These are the Facts: Johns Hopkins enters this week’s game against UMBC with an all-time record of 917-294-15 (.754). The Blue Jays own nine NCAA titles, 29 USILA titles and six ILA titles for a total of 44 national championships.

About the Shutout: Shutouts in college lacrosse are rare, but JHU notched one with Tuesday’s 11-0 victory over Manhattan. Prior the that, the Blue Jays had last posted a shutout on March 26, 1988, when they knocked off Princeton, 9-0. The shutout was the 61st in school history with 57 of those 61 shutouts coming prior to 1950.

Career Win Number 150: Johns Hopkins head coach Dave Pietramala picked up career win number 150 with the 12-6 victory vs. Towson in the season opener. He now sports an all-time record of 154-58 (.726), including a 131-41 (.762) record at Johns Hopkins. He ranks second all-time in school history in career coaching victories as only Hall of Fame coach Bob Scott (158 wins from 1955-74) has more victories than Pietramala while patrolling the sidelines at Homewood.

About the 5-0 Start: Johns Hopkins is 5-0 for the first time since 2005 and just the third time under head coach Dave Pietramala (2004). Prior to opening at 5-0 in 2004 and 2005, JHU hadn’t opened a season with five straight wins since 1995. Since 1977 the Blue Jays have opened a season with five straight wins 14 times (including this season). JHU has won the national championship six times in those 14 years, made five other trips to the title game and advanced to the NCAA semifinals in the other two years. In six of those years the Blue Jays suffered their first loss of the season in their sixth game.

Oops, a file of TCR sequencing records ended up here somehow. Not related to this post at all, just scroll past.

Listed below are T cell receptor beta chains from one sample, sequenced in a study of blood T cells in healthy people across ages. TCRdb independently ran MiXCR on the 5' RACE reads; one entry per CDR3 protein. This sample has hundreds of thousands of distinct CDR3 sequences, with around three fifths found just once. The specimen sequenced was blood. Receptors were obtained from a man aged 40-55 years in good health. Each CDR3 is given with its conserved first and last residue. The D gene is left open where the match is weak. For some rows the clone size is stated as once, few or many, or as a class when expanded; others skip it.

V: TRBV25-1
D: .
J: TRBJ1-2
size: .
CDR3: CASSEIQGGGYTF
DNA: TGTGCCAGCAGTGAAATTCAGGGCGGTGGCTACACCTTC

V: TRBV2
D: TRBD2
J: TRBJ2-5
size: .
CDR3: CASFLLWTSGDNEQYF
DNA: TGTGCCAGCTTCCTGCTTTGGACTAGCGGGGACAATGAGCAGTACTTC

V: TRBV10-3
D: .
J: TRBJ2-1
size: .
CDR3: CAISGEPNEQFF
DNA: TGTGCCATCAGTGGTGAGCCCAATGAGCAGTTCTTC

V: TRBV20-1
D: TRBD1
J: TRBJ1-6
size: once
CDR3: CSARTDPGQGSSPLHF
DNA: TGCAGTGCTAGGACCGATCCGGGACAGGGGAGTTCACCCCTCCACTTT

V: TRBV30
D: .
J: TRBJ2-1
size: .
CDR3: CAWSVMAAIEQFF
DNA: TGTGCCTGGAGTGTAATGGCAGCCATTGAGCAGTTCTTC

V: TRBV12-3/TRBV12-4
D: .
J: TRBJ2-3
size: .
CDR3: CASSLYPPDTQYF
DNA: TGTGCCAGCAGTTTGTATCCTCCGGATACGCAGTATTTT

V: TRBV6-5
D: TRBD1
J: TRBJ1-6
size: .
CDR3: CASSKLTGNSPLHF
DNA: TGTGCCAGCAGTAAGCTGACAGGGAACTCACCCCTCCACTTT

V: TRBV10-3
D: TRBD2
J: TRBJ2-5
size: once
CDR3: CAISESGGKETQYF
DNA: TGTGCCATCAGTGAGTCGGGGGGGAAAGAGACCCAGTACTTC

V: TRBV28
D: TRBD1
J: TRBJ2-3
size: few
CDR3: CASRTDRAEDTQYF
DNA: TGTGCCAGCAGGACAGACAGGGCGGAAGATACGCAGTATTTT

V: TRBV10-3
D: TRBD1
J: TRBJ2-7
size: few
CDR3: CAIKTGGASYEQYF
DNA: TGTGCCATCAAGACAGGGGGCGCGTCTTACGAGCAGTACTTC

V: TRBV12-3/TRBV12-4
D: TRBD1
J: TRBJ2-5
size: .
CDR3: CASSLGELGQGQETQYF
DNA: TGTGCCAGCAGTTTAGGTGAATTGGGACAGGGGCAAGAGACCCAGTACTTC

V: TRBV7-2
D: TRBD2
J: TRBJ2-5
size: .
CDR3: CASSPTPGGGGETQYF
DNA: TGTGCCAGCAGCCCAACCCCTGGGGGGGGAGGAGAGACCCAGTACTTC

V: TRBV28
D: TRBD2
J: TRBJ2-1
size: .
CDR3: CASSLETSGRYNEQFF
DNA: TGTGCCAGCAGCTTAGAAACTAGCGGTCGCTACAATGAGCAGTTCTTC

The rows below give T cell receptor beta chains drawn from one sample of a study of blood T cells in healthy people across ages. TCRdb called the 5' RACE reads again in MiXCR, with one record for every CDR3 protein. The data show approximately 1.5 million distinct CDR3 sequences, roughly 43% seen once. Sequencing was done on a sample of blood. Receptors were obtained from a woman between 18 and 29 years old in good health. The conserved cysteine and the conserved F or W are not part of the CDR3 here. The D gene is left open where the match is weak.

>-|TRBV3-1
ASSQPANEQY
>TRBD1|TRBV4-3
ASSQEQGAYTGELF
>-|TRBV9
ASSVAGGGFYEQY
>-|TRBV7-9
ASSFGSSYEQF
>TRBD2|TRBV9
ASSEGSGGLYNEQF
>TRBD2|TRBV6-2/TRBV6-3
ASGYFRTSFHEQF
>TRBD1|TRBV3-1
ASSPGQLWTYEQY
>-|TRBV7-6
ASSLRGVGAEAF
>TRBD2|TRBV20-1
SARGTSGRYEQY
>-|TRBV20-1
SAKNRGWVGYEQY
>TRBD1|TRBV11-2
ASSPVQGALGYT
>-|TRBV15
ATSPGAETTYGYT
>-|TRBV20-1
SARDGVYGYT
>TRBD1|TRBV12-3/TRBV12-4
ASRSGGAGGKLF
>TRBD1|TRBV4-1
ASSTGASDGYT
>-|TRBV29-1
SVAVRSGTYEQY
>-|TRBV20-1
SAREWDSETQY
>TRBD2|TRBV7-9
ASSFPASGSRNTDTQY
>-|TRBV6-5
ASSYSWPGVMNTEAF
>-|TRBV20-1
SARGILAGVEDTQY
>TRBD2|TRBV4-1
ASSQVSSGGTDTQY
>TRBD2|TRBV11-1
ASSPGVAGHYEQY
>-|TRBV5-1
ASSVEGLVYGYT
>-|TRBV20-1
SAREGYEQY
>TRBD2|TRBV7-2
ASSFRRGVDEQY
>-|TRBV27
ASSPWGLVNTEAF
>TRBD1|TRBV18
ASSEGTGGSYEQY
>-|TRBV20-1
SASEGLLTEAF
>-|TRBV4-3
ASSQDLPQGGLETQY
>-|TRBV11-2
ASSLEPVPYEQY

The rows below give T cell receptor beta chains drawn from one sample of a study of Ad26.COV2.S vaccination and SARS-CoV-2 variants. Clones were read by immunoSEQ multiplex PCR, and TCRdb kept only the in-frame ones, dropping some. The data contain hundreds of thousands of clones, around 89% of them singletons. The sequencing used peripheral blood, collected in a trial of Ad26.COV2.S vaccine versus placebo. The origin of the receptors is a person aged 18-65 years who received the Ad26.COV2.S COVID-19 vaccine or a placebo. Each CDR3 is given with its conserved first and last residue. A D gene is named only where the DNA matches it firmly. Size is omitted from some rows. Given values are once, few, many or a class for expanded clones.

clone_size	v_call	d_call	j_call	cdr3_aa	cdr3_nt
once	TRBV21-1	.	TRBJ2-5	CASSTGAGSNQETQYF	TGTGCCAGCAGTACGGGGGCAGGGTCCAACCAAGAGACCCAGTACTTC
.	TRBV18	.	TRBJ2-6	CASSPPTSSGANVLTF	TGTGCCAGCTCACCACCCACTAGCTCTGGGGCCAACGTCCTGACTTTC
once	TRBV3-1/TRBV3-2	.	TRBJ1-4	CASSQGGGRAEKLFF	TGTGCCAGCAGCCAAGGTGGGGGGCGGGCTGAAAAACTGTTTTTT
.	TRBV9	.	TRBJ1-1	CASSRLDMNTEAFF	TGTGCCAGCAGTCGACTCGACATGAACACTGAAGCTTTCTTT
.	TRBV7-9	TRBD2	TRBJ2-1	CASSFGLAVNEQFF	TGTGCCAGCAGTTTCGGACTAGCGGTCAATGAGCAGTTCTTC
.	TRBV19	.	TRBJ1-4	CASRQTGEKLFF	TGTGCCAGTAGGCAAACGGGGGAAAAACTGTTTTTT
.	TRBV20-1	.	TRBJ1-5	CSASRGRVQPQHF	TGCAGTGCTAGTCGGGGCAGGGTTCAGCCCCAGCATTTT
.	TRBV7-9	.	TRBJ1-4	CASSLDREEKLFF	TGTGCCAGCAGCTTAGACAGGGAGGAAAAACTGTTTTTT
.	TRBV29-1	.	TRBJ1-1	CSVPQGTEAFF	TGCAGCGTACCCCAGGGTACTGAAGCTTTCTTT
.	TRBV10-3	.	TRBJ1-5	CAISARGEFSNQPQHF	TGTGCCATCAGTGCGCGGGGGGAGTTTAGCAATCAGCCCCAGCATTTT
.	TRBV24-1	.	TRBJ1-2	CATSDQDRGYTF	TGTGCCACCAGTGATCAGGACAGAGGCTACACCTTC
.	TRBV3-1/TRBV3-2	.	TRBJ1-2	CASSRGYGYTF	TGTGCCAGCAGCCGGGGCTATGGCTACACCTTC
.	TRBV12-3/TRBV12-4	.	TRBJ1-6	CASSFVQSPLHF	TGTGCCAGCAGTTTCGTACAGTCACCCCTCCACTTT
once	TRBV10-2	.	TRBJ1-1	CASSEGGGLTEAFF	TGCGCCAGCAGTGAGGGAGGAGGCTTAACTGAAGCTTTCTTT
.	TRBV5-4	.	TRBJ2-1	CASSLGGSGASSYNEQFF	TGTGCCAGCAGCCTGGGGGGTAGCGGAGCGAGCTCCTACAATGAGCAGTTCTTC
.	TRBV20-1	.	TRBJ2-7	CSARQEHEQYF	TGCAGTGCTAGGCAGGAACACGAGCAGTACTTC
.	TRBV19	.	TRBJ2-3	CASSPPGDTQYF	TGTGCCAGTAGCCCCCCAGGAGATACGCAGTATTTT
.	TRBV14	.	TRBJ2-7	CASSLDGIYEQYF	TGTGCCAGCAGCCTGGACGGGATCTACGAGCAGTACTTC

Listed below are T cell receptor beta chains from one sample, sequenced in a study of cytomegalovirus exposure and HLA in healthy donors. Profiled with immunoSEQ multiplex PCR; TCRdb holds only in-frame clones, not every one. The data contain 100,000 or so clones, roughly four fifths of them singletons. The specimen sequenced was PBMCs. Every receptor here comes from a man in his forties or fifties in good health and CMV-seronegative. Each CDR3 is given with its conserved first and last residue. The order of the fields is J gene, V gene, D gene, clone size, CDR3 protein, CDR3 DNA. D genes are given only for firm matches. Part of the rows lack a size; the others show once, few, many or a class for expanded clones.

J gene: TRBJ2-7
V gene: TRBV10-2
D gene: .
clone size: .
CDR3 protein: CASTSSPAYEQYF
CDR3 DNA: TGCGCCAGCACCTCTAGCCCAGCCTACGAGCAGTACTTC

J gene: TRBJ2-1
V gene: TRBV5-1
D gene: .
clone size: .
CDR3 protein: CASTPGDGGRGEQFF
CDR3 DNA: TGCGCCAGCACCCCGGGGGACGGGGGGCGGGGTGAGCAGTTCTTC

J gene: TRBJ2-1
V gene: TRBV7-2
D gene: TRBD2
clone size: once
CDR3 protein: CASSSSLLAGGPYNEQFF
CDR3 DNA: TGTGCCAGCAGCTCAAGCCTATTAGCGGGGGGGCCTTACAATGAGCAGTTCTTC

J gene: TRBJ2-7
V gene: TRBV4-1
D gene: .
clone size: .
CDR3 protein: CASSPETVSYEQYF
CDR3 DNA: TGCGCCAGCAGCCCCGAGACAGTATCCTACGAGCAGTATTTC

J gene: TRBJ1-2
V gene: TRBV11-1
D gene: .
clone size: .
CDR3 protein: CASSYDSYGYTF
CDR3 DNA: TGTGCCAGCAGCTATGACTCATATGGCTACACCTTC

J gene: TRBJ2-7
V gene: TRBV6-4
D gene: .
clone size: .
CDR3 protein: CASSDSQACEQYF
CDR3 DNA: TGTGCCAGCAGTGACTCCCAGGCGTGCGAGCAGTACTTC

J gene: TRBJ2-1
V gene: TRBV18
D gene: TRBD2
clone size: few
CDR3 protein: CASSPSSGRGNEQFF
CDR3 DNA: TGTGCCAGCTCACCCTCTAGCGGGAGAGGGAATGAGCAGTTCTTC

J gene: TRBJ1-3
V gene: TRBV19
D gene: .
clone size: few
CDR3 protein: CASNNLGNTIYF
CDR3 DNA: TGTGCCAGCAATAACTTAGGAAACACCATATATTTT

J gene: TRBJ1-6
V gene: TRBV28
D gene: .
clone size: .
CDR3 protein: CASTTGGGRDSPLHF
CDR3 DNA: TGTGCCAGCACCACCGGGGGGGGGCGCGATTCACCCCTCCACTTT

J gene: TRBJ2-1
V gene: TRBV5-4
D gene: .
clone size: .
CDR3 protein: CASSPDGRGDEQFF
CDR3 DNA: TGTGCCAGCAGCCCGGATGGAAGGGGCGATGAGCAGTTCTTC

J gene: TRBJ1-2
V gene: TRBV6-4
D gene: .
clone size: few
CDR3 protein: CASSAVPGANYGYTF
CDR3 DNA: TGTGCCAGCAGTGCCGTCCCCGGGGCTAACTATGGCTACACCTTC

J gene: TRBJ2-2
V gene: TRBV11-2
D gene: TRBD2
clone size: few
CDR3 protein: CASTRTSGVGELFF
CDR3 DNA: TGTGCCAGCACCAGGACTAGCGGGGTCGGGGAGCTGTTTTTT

In the Face-Off Classic: Johns Hopkins is the only team to have played in every Konica Minolta Face-Off Classic since the event was formed in 2007. JHU is 3-2 all-time in the Face-Off Classic.

At M&T Bank Stadium: This week’s game against UMBC will be the 13th Johns Hopkins has played at M&T Bank Stadium. The Blue Jays are 7-5 all-time at the home of the NFL’s Baltimore Ravens.

JHU won all three of its games at M&T in 2007, including a 7-6 double-overtime win against Princeon in the Face-Off Classic and a 12-11 win against Duke in the NCAA Championship game. After dropping two of their first three games at M&T Bank Stadium in 2003 and 2004, the Blue Jays have won six of their last nine here.